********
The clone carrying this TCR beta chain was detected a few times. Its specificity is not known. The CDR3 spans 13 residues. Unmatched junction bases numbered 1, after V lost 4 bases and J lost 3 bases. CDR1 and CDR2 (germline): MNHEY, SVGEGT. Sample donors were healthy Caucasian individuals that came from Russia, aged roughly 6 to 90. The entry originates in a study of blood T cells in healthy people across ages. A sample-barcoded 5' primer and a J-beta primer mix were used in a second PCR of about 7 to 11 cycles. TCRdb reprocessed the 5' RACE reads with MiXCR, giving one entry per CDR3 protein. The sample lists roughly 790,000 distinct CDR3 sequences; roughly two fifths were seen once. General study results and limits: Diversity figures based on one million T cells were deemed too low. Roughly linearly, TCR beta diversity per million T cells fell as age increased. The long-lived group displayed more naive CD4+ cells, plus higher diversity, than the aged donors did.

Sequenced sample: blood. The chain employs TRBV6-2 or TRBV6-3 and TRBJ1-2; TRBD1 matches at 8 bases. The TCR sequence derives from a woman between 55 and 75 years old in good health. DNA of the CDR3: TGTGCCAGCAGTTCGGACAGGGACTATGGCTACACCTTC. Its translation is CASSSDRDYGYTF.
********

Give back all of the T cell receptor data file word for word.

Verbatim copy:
The clone carrying this TCR beta chain was detected a few times. Its specificity is not known. The CDR3 spans 13 residues. Unmatched junction bases numbered 1, after V lost 4 bases and J lost 3 bases. CDR1 and CDR2 (germline): MNHEY, SVGEGT. Sample donors were healthy Caucasian individuals that came from Russia, aged roughly 6 to 90. The entry originates in a study of blood T cells in healthy people across ages. A sample-barcoded 5' primer and a J-beta primer mix were used in a second PCR of about 7 to 11 cycles. TCRdb reprocessed the 5' RACE reads with MiXCR, giving one entry per CDR3 protein. The sample lists roughly 790,000 distinct CDR3 sequences; roughly two fifths were seen once. General study results and limits: Diversity figures based on one million T cells were deemed too low. Roughly linearly, TCR beta diversity per million T cells fell as age increased. The long-lived group displayed more naive CD4+ cells, plus higher diversity, than the aged donors did.

Sequenced sample: blood. The chain employs TRBV6-2 or TRBV6-3 and TRBJ1-2; TRBD1 matches at 8 bases. The TCR sequence derives from a woman between 55 and 75 years old in good health. DNA of the CDR3: TGTGCCAGCAGTTCGGACAGGGACTATGGCTACACCTTC. Its translation is CASSSDRDYGYTF.